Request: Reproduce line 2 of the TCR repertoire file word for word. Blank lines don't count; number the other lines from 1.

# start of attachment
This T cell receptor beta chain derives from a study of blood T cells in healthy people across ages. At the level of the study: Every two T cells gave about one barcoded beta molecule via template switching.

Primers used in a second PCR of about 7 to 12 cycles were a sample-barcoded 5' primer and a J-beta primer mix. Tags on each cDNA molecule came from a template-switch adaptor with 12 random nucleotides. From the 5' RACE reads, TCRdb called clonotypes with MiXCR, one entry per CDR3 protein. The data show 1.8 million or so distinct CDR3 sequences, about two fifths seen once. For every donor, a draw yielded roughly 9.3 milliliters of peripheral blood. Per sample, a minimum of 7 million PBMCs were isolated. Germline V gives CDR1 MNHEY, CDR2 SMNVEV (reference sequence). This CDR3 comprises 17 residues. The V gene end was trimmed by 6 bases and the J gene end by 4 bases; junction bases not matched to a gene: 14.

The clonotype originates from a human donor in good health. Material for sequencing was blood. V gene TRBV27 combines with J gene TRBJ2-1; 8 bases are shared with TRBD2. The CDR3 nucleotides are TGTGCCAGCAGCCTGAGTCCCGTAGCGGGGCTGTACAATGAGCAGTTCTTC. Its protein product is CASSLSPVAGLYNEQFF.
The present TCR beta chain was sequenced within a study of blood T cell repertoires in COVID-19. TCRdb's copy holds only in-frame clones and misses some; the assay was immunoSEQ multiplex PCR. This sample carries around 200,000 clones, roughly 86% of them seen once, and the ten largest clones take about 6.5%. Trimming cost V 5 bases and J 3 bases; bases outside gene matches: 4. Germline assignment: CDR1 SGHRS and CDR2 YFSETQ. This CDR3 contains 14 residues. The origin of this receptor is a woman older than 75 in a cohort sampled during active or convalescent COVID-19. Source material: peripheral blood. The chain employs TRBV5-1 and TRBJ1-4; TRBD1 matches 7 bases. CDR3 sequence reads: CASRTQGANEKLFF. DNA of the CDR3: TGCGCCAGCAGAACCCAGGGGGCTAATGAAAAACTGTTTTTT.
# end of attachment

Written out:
Primers used in a second PCR of about 7 to 12 cycles were a sample-barcoded 5' primer and a J-beta primer mix. Tags on each cDNA molecule came from a template-switch adaptor with 12 random nucleotides. From the 5' RACE reads, TCRdb called clonotypes with MiXCR, one entry per CDR3 protein. The data show 1.8 million or so distinct CDR3 sequences, about two fifths seen once. For every donor, a draw yielded roughly 9.3 milliliters of peripheral blood. Per sample, a minimum of 7 million PBMCs were isolated. Germline V gives CDR1 MNHEY, CDR2 SMNVEV (reference sequence). This CDR3 comprises 17 residues. The V gene end was trimmed by 6 bases and the J gene end by 4 bases; junction bases not matched to a gene: 14.